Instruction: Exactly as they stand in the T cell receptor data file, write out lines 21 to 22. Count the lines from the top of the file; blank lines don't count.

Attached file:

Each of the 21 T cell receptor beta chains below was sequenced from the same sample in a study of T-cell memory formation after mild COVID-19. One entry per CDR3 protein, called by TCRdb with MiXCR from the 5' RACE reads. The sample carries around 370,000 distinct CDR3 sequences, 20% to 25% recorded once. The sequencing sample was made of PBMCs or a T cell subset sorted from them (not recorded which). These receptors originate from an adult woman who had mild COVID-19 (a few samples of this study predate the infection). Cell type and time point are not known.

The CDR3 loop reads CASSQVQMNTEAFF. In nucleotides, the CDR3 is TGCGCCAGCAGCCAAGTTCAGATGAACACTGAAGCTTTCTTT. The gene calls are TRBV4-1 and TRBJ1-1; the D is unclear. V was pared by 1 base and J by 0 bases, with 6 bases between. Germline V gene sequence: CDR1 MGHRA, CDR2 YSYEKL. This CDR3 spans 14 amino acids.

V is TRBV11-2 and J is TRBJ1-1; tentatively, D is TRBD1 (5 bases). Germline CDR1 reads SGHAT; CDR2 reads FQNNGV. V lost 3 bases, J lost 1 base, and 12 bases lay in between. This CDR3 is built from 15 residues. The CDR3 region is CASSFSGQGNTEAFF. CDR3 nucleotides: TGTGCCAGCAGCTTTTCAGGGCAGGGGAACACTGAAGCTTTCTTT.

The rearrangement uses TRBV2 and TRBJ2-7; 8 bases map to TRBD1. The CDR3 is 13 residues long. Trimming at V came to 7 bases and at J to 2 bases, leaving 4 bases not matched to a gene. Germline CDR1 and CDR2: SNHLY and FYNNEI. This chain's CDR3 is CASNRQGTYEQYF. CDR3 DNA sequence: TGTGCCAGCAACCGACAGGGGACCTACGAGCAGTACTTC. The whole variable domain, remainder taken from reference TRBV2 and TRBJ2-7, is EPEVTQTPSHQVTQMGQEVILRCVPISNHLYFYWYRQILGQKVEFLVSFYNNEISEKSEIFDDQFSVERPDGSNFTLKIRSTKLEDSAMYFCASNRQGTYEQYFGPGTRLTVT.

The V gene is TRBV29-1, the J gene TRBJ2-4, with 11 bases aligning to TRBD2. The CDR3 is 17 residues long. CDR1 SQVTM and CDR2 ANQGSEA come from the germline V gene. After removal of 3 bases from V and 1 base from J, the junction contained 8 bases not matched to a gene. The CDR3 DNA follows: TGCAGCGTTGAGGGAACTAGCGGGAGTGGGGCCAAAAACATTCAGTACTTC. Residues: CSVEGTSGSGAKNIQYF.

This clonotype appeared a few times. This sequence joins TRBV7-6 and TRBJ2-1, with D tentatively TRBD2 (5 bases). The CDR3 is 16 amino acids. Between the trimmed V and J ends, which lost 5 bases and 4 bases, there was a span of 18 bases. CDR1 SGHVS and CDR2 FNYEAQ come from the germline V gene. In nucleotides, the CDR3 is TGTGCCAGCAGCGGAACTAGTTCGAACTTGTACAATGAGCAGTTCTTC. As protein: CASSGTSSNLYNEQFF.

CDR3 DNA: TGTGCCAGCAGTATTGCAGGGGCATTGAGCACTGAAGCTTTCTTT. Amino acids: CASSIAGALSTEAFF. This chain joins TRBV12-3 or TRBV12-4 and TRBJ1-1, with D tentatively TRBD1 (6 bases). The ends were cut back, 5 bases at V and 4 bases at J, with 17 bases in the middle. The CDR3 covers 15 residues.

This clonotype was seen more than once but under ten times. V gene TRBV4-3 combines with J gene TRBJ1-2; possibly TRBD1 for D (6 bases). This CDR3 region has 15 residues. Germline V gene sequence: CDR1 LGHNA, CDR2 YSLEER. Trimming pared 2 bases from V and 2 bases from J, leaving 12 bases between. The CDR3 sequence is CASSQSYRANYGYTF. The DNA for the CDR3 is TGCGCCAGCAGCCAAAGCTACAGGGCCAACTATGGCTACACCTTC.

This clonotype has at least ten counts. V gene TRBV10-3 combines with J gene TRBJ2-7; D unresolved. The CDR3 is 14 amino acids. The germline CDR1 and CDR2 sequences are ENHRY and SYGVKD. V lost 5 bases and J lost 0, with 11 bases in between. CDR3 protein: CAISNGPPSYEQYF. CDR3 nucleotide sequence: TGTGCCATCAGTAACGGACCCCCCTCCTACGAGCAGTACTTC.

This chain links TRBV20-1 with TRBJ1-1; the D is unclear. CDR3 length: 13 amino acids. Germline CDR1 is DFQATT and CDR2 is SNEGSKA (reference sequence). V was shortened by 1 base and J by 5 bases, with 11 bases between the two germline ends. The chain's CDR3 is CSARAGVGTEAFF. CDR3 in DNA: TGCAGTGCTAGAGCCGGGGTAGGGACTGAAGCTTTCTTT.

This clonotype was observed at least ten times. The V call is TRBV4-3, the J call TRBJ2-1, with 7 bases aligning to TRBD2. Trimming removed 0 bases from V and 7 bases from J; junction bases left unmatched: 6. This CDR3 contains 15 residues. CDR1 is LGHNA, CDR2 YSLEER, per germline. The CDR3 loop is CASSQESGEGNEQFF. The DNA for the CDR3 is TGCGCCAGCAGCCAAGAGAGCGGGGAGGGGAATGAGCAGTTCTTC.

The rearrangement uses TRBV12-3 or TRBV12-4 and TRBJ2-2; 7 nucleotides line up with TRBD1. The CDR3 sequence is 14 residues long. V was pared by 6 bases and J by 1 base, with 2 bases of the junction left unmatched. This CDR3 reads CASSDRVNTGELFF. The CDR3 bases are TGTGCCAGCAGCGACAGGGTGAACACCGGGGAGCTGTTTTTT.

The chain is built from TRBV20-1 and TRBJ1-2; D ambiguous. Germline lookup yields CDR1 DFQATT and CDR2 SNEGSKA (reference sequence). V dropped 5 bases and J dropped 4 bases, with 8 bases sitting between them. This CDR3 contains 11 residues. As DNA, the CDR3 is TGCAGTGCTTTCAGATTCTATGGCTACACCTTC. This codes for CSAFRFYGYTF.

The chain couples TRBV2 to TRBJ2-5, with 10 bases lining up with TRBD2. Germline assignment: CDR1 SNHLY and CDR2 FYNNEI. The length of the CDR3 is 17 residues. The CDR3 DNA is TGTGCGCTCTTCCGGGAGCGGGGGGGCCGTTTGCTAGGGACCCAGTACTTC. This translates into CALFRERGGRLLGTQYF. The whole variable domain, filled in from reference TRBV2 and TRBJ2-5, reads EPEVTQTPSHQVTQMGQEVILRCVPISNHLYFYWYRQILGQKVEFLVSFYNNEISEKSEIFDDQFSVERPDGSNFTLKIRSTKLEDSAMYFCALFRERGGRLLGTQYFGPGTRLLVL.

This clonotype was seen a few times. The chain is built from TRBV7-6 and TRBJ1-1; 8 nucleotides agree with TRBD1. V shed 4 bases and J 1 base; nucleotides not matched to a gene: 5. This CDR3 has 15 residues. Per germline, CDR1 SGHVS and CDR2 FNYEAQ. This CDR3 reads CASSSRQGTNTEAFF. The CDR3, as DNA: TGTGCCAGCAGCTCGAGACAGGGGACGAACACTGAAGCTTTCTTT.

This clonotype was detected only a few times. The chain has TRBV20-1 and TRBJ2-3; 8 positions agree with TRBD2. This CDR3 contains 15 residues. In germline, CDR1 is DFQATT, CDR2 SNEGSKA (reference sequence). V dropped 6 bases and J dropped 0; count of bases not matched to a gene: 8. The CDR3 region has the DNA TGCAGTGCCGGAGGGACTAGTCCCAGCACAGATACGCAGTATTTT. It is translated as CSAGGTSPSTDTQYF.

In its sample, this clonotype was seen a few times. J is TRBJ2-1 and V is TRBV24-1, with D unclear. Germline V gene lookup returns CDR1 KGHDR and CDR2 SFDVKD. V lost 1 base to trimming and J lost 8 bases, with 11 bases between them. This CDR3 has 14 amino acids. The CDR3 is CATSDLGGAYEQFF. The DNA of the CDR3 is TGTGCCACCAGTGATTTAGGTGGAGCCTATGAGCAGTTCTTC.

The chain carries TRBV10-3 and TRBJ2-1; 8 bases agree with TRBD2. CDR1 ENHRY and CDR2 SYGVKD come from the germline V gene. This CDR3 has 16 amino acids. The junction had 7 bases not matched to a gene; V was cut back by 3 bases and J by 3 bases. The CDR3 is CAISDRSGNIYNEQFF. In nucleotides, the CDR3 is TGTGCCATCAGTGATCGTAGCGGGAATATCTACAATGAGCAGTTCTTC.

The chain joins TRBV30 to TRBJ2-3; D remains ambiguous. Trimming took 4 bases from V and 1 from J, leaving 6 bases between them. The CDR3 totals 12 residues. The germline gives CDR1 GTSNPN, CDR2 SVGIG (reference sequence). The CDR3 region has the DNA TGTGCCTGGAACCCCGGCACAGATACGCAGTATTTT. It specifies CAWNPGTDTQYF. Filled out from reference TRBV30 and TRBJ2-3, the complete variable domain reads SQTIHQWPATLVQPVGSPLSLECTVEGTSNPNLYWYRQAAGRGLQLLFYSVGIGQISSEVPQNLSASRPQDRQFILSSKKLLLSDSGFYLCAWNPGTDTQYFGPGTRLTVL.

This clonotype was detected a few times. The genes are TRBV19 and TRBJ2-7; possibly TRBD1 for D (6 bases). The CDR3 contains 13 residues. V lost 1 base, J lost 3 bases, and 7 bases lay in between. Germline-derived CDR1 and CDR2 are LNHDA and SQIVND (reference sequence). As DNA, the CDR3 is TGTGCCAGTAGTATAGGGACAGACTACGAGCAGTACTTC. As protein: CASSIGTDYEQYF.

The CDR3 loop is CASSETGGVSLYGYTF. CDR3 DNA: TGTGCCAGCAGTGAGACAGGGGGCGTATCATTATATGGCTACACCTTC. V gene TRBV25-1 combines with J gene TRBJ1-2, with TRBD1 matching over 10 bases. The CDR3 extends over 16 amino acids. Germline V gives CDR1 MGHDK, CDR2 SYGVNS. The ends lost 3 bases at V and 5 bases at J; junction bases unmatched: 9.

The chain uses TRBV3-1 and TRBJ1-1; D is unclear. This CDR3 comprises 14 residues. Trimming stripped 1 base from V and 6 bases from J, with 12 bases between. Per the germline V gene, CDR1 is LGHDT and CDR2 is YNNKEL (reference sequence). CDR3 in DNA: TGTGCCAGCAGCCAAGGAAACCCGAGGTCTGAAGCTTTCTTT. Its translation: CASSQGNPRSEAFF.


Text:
The CDR3 loop is CASSETGGVSLYGYTF. CDR3 DNA: TGTGCCAGCAGTGAGACAGGGGGCGTATCATTATATGGCTACACCTTC. V gene TRBV25-1 combines with J gene TRBJ1-2, with TRBD1 matching over 10 bases. The CDR3 extends over 16 amino acids. Germline V gives CDR1 MGHDK, CDR2 SYGVNS. The ends lost 3 bases at V and 5 bases at J; junction bases unmatched: 9.

The chain uses TRBV3-1 and TRBJ1-1; D is unclear. This CDR3 comprises 14 residues. Trimming stripped 1 base from V and 6 bases from J, with 12 bases between. Per the germline V gene, CDR1 is LGHDT and CDR2 is YNNKEL (reference sequence). CDR3 in DNA: TGTGCCAGCAGCCAAGGAAACCCGAGGTCTGAAGCTTTCTTT. Its translation: CASSQGNPRSEAFF.